[Page 877]

761.94/7–2145: Telegram

No. 584
The Japanese Ambassador in the Soviet Union (Sato) to the Japanese Minister of Foreign Affairs (Togo)
[Translation]
very secret
urgent

1382. 1. Your telegrams No. 890 and 8911 were received on the 12th immediately after my reply No. 13812 was sent. I take it that the purpose of your telegram was to sound out the possibilities of utilizing the Soviet Union in connection with the termination of the war.

In the unreserved opinion of this envoy and on the basis of your telegram No. 885,2 I believe it no exaggeration to say that the possibility of getting the Soviet Union to join our side and go along with our reasoning is next to nothing. That would run directly counter to the foreign policy of this country as explained in my frequent telegrams to you. It goes without saying that the objectives cannot be successfully attained by sounding out the possibilities of using the Soviet Union to terminate the war on the above basis. This is clearly indicated in the progress of the conferences as reported in my telegram No. 1379.2

Moreover, the manner of your explanation in your telegram No. 891—“We consider the maintenance of peace in Asia as one aspect of maintaining world peace”—is nothing but academic theory. For England and America are planning to take the right of maintaining peace in East Asia away from Japan, and the actual situation is now such that the mainland of Japan itself is in peril. Japan is no longer in a position to be responsible for the maintenance of peace in all of East Asia, no matter how you look at it.

2. Although the Empire and its commanders have said, “We have no intention of annexing or taking possession of the areas which we have been occupying,” what kind of reaction can we expect when in fact we have already lost or are about to lose Burma, the Philippines, and even a portion of our mainland in the form of Okinawa?

As you already know, the thinking of the Soviet authorities is realistic. It is difficult to move them with abstractions, to say nothing about the futility of trying to get them to consent to persuasion with phrases beautiful but somewhat remote from the facts and empty in content. In fact, with reference to your proposal in telegram [Page 878]No. 853,3 Molotov does not show the least interest. And again, in his refusal he gave a very similar answer. If indeed our country is pressed by the necessity of terminating the war, we ourselves must first of all firmly resolve to terminate the war. Without this resolution, an attempt to sound out the intentions of the Soviet Union will result in no benefit. In these days, with the enemy air raids accelerated and intensified, is there any meaning in showing that our country has reserve strength for a war of resistance, or in sacrificing the lives of hundreds of thousands of conscripts and millions of other innocent residents of cities and metropolitan areas?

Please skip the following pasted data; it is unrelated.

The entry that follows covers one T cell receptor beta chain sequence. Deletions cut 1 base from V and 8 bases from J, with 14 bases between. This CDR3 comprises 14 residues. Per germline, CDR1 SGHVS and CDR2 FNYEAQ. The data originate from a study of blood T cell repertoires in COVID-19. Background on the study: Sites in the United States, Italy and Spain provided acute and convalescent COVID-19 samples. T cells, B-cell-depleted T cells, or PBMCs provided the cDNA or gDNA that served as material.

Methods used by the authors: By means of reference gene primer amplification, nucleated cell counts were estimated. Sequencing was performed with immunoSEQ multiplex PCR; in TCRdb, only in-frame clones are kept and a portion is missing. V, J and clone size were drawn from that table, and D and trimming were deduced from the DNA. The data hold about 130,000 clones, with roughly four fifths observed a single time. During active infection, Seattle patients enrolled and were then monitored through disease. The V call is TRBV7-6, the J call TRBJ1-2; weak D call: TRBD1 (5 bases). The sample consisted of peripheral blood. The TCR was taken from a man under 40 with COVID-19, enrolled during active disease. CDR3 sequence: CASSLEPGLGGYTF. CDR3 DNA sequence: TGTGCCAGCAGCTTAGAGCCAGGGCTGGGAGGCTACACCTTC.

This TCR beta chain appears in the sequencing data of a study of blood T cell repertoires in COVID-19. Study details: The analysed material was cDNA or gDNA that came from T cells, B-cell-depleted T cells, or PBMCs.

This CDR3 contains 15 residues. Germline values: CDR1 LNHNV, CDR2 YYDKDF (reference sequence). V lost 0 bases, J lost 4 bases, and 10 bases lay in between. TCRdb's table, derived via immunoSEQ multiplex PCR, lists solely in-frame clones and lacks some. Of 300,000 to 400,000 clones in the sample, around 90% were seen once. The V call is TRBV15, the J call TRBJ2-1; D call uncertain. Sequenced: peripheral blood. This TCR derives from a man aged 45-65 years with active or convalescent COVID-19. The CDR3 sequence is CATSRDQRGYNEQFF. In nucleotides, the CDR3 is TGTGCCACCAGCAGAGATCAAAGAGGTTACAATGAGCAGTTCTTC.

3. Concerning these important matters, we here do not have appropriate or accurate information relative to our present armament production and therefore are not in a position to judge matters correctly. To say nothing about the fact that it was only by chance hearsay that we learned of the Imperial Conference which began in early June,4 at which it was resolved to take positive steps. And, if worse comes to worst and the progress of the war following the conference turns extremely disadvantageous for our side, it would behoove the Government in this situation to carry out that important resolution. Under these circumstances, the Soviet Government might be moved, and the desire to have it mediate will not be an impossibility. However, in the above situation, the immediate result facing us would be that there will be no room for doubt that it will very closely approximate unconditional surrender.

I have expressed my extremely unreserved opinion in the foregoing and I beg your pardon for such frank statements at this time. I have also heard that at the Imperial Court His Majesty is greatly concerned. I find these dreadful and heartbreaking thoughts unbearable. However, in international relations there is no mercy, and facing reality is unavoidable. I have transmitted the foregoing to you in all frankness, just as I see it, for I firmly believe it to be my primary responsibility to put an end to any loose thinking which gets away from reality. I beg for your understanding.

  1. Documents Nos. 580 and 581, respectively.
  2. Not printed.
  3. Not printed.
  4. Not printed.
  5. Not printed.
  6. The reference is apparently to the imperial conference of June 8. See Butow. Japan’s Decision To Surrender, pp. 99–101.